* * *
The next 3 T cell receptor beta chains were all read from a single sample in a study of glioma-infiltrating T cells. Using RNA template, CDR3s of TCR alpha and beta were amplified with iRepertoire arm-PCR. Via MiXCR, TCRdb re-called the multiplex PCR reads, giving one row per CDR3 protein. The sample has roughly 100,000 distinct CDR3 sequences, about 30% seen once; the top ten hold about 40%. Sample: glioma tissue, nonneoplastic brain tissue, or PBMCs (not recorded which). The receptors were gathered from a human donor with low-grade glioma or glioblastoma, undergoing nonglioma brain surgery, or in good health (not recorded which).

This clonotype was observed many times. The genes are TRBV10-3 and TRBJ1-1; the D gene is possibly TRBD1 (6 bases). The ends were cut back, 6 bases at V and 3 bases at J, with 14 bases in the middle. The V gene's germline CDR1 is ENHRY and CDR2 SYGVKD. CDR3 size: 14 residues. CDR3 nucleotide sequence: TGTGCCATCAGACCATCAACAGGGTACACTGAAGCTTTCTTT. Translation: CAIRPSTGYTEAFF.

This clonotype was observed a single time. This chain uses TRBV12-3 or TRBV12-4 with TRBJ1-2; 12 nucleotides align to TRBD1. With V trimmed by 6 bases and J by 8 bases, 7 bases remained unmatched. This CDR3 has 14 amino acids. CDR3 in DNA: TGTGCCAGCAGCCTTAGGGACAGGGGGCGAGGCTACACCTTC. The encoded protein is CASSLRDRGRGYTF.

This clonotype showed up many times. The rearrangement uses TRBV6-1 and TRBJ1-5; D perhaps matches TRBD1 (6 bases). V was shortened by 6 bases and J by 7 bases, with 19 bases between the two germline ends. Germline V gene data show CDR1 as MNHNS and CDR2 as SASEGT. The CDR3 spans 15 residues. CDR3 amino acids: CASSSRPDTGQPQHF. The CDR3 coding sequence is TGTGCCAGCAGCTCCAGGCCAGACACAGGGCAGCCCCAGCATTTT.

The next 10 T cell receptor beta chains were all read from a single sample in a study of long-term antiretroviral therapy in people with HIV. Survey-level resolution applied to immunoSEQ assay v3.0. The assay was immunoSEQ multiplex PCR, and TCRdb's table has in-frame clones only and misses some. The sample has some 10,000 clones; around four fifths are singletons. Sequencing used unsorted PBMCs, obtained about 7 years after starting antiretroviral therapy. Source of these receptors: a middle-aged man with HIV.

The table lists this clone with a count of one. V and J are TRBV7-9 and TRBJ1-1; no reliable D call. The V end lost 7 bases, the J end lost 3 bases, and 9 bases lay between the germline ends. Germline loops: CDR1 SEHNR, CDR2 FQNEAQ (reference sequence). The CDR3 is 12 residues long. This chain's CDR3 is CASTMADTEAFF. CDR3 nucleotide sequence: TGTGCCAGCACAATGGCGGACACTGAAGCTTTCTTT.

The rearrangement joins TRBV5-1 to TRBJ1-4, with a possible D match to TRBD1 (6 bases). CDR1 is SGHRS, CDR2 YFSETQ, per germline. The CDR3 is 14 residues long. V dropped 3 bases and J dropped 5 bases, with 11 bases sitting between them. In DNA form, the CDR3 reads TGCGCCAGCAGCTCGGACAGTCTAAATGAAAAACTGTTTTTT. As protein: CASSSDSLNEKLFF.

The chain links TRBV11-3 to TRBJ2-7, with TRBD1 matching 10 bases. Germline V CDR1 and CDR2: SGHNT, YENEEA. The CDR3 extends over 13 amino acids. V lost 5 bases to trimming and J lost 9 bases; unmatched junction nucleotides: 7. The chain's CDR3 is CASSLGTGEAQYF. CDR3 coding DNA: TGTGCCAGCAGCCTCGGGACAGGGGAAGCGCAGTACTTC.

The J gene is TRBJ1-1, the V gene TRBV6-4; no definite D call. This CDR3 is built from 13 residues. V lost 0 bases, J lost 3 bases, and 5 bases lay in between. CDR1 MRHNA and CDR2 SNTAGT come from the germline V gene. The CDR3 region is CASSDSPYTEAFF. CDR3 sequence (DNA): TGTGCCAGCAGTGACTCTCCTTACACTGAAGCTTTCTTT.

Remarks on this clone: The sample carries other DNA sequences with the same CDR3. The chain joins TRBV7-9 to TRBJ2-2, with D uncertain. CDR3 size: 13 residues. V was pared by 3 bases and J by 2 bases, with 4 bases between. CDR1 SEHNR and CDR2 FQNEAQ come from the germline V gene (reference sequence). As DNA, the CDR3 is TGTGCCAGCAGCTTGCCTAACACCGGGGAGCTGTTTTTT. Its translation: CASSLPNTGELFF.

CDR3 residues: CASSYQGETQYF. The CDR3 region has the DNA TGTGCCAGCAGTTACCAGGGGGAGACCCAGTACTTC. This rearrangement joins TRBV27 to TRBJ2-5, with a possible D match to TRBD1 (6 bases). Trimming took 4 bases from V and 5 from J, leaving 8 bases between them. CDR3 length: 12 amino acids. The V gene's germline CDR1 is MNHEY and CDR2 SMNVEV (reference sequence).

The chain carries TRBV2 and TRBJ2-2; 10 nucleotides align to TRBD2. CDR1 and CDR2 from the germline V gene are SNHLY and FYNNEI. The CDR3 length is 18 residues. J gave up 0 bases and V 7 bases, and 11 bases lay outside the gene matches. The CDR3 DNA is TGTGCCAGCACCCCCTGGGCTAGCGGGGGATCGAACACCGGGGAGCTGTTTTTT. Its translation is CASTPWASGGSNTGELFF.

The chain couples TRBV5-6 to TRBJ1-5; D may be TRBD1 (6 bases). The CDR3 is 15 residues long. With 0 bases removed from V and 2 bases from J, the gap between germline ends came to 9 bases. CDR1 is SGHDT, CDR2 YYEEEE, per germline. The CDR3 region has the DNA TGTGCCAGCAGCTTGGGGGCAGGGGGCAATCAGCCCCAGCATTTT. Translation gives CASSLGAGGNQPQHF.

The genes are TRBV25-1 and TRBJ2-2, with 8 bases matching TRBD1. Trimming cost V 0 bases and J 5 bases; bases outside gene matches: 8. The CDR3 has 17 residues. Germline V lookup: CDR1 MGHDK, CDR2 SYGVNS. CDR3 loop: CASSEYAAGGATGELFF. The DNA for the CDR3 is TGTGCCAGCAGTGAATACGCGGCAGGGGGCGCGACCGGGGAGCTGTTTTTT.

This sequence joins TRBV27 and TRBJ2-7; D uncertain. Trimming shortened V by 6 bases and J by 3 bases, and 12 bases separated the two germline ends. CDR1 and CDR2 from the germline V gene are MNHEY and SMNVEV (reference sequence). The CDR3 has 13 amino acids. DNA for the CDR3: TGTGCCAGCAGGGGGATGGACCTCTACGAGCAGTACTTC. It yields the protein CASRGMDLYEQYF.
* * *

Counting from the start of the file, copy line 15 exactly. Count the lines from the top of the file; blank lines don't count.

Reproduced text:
This sequence joins TRBV27 and TRBJ2-7; D uncertain. Trimming shortened V by 6 bases and J by 3 bases, and 12 bases separated the two germline ends. CDR1 and CDR2 from the germline V gene are MNHEY and SMNVEV (reference sequence). The CDR3 has 13 amino acids. DNA for the CDR3: TGTGCCAGCAGGGGGATGGACCTCTACGAGCAGTACTTC. It yields the protein CASRGMDLYEQYF.